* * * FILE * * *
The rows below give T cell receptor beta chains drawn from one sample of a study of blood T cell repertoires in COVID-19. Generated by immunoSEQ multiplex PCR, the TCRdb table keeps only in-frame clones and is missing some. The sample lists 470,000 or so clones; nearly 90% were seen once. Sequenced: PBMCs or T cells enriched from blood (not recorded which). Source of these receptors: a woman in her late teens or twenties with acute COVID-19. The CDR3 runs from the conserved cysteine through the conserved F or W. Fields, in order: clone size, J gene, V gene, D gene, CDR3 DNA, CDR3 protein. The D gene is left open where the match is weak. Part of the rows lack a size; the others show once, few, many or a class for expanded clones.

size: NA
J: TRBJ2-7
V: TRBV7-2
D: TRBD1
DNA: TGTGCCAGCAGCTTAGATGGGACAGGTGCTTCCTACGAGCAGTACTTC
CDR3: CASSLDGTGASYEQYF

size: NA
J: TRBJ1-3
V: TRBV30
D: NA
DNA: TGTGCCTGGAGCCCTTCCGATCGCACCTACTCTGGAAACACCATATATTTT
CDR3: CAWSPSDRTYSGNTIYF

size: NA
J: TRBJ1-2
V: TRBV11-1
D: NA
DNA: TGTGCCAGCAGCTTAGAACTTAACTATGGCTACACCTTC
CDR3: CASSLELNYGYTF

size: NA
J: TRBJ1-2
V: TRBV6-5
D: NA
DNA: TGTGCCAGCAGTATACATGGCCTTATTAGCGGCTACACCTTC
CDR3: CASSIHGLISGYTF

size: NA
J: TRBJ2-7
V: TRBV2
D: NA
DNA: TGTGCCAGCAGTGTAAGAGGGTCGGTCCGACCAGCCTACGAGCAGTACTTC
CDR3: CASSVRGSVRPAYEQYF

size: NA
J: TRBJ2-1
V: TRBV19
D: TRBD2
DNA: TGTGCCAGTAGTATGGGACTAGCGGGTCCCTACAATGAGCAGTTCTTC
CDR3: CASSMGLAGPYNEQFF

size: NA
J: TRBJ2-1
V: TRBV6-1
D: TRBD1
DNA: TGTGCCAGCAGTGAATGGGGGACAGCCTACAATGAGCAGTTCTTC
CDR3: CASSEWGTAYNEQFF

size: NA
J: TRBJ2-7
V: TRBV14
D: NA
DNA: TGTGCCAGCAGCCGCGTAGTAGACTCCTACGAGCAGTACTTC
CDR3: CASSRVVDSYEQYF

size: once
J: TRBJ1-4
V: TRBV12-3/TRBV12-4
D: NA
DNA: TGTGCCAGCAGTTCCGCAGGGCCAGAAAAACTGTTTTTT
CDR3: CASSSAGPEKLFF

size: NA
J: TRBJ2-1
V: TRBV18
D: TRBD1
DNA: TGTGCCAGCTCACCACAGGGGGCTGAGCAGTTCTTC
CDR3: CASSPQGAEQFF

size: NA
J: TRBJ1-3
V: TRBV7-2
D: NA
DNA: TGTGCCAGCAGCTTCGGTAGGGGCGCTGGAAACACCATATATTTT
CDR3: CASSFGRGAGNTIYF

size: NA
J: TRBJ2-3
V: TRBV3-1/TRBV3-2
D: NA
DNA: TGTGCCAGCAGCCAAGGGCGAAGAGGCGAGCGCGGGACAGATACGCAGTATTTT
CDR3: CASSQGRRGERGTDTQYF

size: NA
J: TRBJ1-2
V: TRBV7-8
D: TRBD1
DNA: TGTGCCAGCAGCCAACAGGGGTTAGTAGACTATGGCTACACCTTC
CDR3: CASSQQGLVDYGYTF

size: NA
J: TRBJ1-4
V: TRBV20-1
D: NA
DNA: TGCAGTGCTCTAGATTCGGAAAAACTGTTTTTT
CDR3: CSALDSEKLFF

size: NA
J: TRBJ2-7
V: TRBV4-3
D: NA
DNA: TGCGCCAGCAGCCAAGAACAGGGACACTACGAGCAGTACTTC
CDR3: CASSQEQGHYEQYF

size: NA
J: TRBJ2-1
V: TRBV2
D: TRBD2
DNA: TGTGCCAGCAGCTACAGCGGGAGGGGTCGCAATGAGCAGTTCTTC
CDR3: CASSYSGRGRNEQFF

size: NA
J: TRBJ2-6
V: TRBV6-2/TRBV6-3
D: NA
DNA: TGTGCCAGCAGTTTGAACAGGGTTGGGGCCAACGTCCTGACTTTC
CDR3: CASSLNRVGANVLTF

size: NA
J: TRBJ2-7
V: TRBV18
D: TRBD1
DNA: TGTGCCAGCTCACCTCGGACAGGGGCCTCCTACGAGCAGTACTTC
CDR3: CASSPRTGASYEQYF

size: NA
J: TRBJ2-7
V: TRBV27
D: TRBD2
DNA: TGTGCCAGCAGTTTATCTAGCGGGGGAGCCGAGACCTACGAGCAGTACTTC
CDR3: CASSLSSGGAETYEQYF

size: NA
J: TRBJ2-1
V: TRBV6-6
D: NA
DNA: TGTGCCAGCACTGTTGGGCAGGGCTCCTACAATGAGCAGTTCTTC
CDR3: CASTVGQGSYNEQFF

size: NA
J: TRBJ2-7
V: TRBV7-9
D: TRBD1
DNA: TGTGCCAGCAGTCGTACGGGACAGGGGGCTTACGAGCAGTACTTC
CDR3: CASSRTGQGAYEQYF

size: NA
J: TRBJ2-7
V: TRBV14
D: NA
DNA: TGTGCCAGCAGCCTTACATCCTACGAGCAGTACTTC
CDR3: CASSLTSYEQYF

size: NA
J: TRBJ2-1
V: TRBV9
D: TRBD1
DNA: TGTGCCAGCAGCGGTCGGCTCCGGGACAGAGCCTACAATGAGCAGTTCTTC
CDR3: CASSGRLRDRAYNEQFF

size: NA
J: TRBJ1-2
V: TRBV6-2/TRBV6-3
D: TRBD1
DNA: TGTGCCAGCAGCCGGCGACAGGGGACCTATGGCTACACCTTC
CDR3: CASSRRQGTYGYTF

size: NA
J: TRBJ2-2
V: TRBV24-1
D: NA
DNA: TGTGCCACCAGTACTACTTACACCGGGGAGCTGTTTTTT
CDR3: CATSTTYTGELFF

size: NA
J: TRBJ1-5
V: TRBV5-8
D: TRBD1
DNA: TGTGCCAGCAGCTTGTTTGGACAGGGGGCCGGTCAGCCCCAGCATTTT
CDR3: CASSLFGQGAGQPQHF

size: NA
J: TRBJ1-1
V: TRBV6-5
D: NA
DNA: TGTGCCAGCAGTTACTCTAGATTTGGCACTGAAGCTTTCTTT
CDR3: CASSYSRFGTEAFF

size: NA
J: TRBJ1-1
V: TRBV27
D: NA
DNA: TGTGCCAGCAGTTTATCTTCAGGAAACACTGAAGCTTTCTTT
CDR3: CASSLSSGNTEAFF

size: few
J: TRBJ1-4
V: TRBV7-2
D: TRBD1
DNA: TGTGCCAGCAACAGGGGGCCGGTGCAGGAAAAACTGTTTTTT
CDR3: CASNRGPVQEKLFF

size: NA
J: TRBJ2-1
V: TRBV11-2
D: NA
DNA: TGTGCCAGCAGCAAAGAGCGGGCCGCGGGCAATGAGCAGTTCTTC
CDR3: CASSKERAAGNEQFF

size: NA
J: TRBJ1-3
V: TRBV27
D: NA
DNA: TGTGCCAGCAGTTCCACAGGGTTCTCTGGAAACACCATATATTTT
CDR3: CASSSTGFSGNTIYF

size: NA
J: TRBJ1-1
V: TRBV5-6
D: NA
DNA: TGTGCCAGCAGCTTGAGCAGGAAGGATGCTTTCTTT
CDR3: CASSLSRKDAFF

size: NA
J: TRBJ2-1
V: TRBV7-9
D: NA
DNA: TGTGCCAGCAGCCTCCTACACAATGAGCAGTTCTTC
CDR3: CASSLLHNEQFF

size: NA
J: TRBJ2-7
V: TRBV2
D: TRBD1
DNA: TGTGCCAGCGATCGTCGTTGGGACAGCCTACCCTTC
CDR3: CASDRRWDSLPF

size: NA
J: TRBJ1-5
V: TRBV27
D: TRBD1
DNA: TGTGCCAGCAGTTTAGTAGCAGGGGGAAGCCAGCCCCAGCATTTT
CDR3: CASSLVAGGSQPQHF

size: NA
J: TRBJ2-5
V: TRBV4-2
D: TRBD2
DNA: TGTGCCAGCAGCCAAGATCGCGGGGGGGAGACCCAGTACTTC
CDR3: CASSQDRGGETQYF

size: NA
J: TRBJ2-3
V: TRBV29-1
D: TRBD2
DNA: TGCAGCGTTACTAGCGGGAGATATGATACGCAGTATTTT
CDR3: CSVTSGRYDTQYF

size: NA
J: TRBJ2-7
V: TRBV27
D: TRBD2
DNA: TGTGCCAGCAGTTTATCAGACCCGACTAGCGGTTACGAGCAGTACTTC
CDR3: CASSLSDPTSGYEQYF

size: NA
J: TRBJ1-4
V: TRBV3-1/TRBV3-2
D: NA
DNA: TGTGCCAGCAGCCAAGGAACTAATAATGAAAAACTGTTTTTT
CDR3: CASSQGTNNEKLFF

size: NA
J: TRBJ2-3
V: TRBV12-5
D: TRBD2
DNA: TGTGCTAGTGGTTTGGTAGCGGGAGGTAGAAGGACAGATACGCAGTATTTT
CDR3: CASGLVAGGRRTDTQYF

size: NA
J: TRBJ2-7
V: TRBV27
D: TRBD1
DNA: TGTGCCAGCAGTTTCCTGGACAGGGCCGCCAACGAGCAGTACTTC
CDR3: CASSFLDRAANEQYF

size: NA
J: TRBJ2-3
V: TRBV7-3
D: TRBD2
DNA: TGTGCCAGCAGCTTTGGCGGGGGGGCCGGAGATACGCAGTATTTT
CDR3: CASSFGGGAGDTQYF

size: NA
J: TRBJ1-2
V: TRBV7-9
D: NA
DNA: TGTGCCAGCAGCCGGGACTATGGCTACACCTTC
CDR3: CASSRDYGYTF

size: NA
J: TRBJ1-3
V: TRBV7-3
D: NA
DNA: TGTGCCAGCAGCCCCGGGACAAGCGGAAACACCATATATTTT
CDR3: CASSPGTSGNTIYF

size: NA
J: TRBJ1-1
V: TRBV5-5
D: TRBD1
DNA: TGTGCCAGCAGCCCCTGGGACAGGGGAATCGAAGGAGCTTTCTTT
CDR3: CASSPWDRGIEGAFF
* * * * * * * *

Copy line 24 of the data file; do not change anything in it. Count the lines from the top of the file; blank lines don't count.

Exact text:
DNA: TGTGCCAGCAGTATACATGGCCTTATTAGCGGCTACACCTTC